The ESA allocated millions of dollars toward preservation of the wolves, but that didn't stop poachers from slaughtering hundreds over subsequent decades. Restoration efforts ramped up in the 1990s, when 66 gray wolves from Canada were reintroduced in Yellowstone National Park as an experimental population. Others were reintroduced in central Idaho, and more wolves drifted south from Canada. Today it's estimated there are about 1,500 gray wolves in Montana, Idaho, and Wyoming, making this the fastest recovery in the history of the ESA, some experts say.
The wolves were delisted in Montana and Idaho in 2008. Responsibility for managing them fell to the states, at a time when the wolves' numbers were growing by about 20 percent a year. And then the situation fell apart. In 2009, Idaho and Montana approved wolf hunts. That same year, 14 conservation groups sued to reinstate the wolves' endangered status, questioning the number of wolves necessary to declare the population recovered and the federal government's ability to delist wolves in some states and not others.
Last fall Federal District Court Judge Donald Molloy, in Missoula, ruled in favor of the environmentalists. The U.S. Fish and Wildlife Service, which administers parts of the Endangered Species Act, appealed Molloy's decision. The ensuing controversy and its outcome were ugly in many ways and ultimately could damage the wolves—leaving advocates for grizzlies unsure what the next steps for the bears ought to be.
The opposition to delisting gray wolves fractured earlier this year, in the midst of the appeal. Ten of the 14 groups tried to reach a settlement with the government. Molloy shot them down. Then, last month, Sen. Jon Tester attached a rider delisting wolves in Montana and Idaho to the congressional budget compromise.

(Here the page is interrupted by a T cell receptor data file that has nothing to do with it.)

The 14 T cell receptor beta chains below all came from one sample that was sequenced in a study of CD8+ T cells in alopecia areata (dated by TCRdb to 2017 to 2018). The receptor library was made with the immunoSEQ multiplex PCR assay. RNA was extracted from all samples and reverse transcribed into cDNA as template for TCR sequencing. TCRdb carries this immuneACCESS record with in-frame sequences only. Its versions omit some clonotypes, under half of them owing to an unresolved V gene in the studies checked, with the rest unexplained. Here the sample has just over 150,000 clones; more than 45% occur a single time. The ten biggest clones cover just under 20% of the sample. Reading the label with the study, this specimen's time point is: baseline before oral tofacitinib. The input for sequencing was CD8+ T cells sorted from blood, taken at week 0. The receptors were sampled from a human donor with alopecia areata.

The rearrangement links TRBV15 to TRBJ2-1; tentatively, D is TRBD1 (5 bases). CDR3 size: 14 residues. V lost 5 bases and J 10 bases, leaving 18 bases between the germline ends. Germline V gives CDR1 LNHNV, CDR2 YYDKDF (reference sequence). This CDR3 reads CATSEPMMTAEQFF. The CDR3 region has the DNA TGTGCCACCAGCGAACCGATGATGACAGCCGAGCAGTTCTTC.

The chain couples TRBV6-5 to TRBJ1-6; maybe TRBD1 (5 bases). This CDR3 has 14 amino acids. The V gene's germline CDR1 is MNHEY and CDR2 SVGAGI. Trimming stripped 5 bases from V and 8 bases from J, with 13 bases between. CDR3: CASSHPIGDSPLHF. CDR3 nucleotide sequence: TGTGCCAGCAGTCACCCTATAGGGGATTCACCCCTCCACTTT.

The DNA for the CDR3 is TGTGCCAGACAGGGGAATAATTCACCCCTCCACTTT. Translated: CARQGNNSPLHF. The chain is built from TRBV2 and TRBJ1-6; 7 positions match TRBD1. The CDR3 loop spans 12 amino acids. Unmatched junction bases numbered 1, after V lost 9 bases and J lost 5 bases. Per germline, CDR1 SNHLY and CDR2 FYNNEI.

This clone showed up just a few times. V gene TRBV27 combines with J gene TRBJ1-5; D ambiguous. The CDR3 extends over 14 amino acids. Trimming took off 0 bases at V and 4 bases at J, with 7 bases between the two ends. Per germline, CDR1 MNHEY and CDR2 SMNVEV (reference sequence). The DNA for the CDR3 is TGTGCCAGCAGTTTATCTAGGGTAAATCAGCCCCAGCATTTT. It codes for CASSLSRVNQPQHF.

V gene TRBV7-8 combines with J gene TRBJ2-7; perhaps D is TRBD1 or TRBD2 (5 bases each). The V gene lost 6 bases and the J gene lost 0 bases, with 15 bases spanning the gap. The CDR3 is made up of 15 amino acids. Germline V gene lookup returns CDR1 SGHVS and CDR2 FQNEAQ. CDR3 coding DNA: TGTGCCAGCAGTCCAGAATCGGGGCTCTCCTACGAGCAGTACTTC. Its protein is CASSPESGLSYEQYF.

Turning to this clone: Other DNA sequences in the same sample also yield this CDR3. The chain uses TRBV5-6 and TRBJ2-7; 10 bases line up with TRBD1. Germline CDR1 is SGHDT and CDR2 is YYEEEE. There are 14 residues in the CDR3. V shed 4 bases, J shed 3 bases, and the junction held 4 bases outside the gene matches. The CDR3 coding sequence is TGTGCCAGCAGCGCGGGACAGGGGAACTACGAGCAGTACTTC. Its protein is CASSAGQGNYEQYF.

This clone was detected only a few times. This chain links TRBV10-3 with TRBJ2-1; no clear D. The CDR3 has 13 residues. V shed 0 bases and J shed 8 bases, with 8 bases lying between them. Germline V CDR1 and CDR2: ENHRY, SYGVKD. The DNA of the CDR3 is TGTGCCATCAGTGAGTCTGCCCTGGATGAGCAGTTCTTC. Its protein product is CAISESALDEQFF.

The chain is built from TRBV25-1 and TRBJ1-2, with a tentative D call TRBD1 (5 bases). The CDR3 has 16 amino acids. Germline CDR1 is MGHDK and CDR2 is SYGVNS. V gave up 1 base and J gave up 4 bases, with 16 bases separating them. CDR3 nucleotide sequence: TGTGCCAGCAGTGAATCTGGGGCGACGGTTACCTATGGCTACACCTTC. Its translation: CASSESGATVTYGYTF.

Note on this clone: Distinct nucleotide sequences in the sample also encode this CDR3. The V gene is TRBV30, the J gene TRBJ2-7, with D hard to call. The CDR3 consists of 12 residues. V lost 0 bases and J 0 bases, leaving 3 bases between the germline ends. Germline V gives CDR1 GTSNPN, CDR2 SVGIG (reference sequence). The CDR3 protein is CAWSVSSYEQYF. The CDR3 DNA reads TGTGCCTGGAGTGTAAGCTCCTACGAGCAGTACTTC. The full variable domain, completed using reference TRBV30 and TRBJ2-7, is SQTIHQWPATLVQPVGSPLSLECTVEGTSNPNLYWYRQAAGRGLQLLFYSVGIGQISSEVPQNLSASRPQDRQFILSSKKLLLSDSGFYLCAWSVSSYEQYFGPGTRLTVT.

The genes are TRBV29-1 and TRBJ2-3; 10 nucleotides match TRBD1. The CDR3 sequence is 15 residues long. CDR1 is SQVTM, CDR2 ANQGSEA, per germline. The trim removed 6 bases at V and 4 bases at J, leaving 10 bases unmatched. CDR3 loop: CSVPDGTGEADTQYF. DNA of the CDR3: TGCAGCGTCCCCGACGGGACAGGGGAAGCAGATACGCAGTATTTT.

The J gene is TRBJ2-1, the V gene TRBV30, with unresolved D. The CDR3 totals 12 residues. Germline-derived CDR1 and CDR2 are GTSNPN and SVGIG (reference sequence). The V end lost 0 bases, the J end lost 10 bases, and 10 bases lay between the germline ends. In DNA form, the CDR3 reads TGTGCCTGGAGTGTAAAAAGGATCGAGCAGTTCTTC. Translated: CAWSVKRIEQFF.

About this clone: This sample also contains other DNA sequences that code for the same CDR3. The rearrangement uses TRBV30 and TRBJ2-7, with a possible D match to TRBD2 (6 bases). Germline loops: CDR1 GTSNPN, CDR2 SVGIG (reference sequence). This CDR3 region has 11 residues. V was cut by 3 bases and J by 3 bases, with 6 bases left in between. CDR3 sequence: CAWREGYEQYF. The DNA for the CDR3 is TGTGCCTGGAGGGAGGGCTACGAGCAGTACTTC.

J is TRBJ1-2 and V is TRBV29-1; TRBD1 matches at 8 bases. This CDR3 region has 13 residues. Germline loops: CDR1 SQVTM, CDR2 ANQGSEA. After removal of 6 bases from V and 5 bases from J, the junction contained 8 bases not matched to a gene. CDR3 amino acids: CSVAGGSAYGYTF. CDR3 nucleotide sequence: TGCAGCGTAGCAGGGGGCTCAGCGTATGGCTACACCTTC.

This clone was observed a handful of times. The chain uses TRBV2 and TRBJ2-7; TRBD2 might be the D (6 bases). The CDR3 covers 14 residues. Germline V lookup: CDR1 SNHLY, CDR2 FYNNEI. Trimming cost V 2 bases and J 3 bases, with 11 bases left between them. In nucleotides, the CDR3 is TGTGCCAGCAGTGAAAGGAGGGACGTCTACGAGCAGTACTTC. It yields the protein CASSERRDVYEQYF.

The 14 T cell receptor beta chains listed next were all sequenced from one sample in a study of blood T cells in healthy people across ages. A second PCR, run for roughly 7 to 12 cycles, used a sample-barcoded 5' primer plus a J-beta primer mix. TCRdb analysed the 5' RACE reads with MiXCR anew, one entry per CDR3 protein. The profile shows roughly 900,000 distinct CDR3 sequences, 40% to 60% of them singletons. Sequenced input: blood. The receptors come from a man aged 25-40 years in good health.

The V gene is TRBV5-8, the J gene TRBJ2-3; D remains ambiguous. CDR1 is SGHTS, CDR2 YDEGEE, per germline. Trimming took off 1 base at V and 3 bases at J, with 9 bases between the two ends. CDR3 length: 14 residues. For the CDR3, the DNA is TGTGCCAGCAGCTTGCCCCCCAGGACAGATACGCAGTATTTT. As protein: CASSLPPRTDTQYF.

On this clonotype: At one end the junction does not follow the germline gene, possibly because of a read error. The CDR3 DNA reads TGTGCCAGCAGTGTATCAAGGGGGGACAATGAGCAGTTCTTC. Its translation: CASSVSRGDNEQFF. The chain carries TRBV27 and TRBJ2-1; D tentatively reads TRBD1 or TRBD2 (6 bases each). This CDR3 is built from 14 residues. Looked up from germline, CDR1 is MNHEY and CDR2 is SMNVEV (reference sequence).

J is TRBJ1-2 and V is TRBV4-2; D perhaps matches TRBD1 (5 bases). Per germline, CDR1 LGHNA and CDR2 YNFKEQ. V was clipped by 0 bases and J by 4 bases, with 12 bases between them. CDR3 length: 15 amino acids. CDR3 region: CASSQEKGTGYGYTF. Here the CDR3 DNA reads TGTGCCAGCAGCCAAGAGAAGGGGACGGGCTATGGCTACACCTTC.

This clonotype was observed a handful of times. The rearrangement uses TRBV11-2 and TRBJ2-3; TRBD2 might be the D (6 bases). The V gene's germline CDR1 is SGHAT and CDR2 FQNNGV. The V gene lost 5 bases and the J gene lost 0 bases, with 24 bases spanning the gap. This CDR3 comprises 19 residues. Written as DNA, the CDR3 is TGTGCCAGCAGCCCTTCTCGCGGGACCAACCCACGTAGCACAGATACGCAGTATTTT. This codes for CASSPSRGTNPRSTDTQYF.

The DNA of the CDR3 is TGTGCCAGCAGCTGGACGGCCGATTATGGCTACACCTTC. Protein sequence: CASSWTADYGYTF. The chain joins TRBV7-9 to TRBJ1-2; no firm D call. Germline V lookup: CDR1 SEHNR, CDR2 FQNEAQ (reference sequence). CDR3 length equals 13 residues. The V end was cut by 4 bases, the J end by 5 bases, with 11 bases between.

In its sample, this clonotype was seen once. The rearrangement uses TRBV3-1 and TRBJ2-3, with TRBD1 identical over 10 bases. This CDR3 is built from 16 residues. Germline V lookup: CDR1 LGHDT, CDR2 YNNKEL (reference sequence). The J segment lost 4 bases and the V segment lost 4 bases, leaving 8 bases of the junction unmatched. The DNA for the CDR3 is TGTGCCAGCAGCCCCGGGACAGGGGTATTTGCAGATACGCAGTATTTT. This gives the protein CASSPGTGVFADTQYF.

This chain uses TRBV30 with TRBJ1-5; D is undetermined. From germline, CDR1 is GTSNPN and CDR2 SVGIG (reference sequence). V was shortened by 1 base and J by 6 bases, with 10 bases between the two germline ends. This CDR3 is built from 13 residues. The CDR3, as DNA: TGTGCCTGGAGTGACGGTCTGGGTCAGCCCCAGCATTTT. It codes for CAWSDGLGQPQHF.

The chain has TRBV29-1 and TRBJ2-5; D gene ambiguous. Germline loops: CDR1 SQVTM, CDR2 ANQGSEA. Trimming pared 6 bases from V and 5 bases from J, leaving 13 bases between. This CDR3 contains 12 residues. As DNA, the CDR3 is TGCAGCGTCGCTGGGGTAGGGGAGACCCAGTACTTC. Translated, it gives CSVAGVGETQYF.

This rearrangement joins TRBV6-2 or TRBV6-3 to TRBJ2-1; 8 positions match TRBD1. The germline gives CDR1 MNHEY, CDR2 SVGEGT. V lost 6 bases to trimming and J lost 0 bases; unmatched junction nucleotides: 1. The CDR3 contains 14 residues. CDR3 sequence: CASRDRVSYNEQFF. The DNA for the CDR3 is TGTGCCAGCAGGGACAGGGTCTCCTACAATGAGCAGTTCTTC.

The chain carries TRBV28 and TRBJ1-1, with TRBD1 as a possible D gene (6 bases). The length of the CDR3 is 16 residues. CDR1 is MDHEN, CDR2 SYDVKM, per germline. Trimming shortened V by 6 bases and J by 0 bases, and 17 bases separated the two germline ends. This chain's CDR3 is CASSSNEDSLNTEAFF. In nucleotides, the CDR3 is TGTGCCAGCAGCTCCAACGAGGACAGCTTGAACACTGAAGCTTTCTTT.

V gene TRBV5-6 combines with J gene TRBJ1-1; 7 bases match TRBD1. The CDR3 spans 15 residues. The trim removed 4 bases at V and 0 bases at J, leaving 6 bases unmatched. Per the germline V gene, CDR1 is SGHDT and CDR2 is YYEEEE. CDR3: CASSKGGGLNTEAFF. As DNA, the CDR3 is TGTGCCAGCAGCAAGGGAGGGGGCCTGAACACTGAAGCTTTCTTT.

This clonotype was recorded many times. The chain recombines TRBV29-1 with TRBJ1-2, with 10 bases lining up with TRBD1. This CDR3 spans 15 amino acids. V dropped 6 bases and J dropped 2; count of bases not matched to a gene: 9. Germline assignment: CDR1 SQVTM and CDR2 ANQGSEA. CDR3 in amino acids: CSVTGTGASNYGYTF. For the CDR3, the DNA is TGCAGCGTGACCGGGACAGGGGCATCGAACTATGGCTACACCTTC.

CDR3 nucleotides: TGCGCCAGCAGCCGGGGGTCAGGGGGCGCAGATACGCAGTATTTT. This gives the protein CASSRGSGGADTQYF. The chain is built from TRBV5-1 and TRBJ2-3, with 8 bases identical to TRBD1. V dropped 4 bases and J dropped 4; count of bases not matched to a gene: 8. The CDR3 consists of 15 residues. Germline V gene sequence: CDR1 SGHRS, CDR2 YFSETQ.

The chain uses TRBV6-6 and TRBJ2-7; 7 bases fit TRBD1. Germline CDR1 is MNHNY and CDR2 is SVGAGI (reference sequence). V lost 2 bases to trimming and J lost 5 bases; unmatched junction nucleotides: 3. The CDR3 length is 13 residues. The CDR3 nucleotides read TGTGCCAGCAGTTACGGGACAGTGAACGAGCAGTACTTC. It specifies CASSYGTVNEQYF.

Biologists winced at a species being delisted by political maneuvering. Montana, meanwhile, has proposed a hunting quota of 220 wolves for this fall, while several environmental groups are already challenging the constitutionality of Tester's wolf rider.
Chuck Jonkel's son, Jamie Jonkel, is carrying on the family business: He's an FWP bear biologist. The younger Jonkel says he doesn't have to look any farther than the Blackfoot Valley to see how the wolf debate is shaping discussions about the future of grizzlies. He's spent years building close relationships with landowners there in the hopes of reducing conflicts with bears. Ranchers were skeptical at first, he says, but they gradually became more open to measures such as bear-proof garbage cans and electric fences. They've shown that they're willing to help the bears coexist with people, but the controversy around wolves now gives them pause. "A lot of them were saying, 'Well Jamie, here we're doing all this good stuff to recover the grizzlies on the south end. I don't like living with them, but I'm willing to let them use some of my ranchland. I'm doing this because I'm hoping to see them get delisted someday.' They have this dream of someday being able to draw a grizzly bear tag so they can go hunting for a big male."